There are eight coins in common circulation (1p, 2p, 5p, 10p, 20p, 50p, £1, £2) so seven are changing. The pound coin, which has changed from year to year anyway, will now have the shield of the Royal Arms on the back. The other six coins will each have a fragment of the Royal Arms so that those coins, when placed together, will join to form Voltron: Defender of the Universe the shield as well. (Sort of)

According to the newspaper reviews that I have read, the new design on the coinage is not being well received. Two particular complaints are that (a) for the first time since 1672, none of the coins feature the image of the Roman Goddess Britannia, and (b) Wales -- being the only UK country not represented on the Royal Arms -- is not featured on the new coins. Oddly enough, the man who came up with the design is Welsh. Go figure.

Personally, I go back and forth in my opinion of the new coins. I think that they are pretty cool, although perhaps they would be better as a one year, special edition, commemorative release... rather than the new standard UK currency for the indefinite future. Here are images of new and old -- let me know what you think! )

Regardless of whatever opinion I settle on, I did go to my local bank a day or two after the release, trying to procure the new coins. However, I do not think that they have actually been circulated yet. The teller, for one, looked at me oddly when I asked if he had any of the new coins. Indeed, he asked me what I was talking about... having not heard the news about them himself! Ah, well. They shall come in time.
Oh, wait. It is Sunday! And I don't think that it could be properly described as a "lazy Sunday", either. To summarise, here is what I have done so far today:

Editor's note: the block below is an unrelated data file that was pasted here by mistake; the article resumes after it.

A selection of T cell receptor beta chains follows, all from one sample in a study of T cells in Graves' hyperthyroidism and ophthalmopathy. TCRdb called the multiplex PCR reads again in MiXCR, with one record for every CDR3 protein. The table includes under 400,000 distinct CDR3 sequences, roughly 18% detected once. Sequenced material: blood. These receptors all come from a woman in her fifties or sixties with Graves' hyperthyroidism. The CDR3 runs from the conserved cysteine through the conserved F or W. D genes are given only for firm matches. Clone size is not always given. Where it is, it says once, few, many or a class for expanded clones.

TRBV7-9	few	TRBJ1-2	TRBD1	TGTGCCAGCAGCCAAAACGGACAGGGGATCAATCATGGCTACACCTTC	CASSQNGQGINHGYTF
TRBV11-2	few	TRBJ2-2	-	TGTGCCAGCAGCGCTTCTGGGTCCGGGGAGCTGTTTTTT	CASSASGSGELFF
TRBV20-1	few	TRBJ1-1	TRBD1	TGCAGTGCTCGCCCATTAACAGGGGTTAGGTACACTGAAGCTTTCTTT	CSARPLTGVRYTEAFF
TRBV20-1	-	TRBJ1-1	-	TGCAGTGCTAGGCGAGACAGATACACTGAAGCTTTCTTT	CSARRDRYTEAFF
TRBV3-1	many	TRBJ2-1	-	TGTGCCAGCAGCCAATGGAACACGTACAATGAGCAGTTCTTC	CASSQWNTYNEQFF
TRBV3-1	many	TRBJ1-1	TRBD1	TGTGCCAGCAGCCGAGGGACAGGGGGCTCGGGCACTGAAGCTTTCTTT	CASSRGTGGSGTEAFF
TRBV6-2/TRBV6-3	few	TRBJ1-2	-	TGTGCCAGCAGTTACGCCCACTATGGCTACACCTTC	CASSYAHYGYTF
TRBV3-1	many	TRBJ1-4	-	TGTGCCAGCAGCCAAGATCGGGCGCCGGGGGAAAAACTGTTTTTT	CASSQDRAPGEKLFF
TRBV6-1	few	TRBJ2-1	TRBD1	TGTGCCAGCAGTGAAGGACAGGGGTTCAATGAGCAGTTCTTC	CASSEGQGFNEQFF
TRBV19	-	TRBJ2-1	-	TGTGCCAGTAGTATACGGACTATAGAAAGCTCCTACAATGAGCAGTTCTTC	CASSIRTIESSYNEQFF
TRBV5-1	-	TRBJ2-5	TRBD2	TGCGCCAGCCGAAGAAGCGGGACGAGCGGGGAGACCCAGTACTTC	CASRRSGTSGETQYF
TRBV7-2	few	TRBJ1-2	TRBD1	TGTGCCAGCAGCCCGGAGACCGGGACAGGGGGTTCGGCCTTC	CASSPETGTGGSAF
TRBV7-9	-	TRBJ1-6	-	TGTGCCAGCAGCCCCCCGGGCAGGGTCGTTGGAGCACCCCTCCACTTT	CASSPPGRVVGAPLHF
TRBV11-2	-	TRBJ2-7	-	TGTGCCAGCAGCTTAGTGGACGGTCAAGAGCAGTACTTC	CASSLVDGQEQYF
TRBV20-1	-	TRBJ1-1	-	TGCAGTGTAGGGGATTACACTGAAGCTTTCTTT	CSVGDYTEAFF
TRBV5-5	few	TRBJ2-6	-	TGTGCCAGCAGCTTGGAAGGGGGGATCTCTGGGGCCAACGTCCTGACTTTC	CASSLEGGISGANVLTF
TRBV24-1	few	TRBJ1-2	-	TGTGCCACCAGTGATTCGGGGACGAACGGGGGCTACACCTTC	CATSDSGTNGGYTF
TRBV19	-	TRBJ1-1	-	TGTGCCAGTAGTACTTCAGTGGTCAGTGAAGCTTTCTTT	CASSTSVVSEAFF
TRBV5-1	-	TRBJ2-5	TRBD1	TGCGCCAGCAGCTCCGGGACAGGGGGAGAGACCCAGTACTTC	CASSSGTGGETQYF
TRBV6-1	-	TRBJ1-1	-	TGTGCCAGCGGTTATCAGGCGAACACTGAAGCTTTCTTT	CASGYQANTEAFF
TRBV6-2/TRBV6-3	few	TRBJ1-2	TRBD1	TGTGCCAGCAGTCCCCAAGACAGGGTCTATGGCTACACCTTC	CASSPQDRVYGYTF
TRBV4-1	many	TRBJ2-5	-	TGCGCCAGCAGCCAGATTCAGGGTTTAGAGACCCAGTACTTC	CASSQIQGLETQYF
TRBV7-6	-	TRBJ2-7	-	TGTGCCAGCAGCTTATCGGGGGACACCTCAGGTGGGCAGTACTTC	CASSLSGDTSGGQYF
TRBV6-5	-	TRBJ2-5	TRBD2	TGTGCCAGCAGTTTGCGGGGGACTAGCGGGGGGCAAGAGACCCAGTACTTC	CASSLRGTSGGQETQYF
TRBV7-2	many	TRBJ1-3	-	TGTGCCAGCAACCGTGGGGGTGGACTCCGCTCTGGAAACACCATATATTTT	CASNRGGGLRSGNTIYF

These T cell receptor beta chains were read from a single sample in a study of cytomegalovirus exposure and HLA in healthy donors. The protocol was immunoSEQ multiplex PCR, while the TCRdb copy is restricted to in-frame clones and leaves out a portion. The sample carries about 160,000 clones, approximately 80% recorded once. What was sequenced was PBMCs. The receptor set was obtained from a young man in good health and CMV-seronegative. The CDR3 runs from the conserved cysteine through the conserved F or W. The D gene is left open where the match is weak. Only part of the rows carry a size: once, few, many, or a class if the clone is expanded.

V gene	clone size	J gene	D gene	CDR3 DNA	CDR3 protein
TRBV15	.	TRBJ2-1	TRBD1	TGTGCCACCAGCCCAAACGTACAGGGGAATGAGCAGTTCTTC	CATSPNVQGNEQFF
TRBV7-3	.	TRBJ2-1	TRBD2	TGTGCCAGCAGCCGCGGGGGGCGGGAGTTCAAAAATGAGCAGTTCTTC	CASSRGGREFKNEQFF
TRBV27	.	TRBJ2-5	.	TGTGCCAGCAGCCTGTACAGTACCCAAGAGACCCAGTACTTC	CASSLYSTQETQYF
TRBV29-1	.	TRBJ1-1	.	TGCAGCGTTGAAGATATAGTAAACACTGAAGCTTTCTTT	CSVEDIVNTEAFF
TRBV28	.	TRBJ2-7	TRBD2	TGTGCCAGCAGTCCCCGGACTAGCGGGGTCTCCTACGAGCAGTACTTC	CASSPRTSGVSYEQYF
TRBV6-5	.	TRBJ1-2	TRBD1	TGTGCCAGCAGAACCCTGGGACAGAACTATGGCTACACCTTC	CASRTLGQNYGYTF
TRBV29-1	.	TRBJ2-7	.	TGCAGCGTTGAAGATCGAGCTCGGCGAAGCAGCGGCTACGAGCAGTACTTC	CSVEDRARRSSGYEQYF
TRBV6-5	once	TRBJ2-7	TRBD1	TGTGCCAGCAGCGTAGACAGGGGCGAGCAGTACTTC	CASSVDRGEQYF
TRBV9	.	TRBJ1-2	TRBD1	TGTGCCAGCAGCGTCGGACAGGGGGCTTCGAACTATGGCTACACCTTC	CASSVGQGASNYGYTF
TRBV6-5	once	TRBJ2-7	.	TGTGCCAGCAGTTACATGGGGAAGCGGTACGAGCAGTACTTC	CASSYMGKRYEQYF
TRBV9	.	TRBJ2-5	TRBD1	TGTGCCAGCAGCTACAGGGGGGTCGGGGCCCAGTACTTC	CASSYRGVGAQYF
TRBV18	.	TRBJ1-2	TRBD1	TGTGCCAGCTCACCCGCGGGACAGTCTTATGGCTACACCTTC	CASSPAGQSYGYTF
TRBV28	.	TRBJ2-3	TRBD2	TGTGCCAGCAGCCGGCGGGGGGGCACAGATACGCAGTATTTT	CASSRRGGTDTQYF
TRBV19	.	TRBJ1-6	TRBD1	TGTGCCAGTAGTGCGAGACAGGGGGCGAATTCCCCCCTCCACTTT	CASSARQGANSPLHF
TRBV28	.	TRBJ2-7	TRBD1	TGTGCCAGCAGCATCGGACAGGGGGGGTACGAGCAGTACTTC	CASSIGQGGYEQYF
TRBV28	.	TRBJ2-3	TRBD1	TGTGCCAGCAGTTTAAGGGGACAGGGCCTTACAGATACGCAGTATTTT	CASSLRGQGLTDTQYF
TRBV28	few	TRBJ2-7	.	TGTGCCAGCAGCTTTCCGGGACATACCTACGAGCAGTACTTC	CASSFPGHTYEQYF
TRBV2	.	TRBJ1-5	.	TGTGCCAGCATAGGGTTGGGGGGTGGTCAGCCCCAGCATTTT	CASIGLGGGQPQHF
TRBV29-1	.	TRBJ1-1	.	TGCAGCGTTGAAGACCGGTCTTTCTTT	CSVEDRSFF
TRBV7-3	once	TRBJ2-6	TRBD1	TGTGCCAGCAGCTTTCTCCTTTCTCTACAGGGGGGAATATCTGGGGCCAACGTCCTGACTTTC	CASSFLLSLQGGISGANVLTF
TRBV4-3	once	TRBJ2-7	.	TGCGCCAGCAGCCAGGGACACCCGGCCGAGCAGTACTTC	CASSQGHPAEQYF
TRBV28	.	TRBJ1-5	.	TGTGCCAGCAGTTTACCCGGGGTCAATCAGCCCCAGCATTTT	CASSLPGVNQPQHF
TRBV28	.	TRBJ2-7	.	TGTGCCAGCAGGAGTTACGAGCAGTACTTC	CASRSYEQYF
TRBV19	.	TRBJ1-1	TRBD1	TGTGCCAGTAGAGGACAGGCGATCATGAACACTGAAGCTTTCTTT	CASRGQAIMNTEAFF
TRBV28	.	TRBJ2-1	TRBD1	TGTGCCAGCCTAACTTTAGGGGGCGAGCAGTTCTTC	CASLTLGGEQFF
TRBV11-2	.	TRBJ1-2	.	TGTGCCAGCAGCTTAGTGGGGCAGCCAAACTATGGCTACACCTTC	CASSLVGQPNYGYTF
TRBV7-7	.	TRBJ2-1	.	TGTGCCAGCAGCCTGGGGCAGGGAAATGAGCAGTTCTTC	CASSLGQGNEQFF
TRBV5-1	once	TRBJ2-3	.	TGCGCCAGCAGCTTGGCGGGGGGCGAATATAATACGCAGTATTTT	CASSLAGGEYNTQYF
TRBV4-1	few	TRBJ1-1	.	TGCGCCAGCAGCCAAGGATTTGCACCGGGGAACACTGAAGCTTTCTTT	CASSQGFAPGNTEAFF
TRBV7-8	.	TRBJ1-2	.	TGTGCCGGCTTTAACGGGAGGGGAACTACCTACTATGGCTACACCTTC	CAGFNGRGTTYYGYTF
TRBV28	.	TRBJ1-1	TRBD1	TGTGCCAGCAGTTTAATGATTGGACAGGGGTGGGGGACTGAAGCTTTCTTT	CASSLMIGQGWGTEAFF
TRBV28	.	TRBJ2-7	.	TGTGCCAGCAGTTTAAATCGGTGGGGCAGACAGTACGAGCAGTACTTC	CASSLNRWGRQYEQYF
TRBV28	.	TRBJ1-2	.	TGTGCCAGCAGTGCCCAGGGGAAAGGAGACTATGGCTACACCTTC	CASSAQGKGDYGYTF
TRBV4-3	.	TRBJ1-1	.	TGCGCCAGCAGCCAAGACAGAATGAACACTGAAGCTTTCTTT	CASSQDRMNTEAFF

1. Finished the novel that I was reading
  2. Went to the final two lectures (and the final lunch) in the Astronomy Weekend
  3. Took a nine mile walk with C&M
  4. Rang my first ever quarter peal
  5. Swam a mile
Not a bad day at all! Here are the details )

Finally, just for fun, there is one last detail from today. Courtesy of [ profile] cheshcat, here is the view from the Skullcrusher Mountain this morning:

Footnotes )

It has now been three weeks since we received the terrible news about Foxy's cancer. She is still with us and, for the moment, seems stable. Had we rushed to get her into surgery the same week that we learned about the biopsy results, the odds that she would already be gone are twice as great as the odds that she would be recovering happily right now, with eleven to twenty-four months left to live. This tells me that we did indeed make the right decision in choosing to spare our little girl this invasive procedure. Meanwhile, while she is still here, we are making sure to spend lots of time lavishing attention on her... and, until the inevitable comes calling, I will continue wishing for that miracle.

Last weekend, the knitten that [ profile] resourceress made of Foxy arrived in the mail. She did a pretty good job, and I phoned her to tell her so and to thank her for her loving gift. But no need to take my word for it; here is a picture of Her Foxness inspecting her newly-arrived knitten:

While I am showing off picutres of the Fox, there are two more under this cut, one of which is also features a half-naked man (thus may not be safe in some work environments). )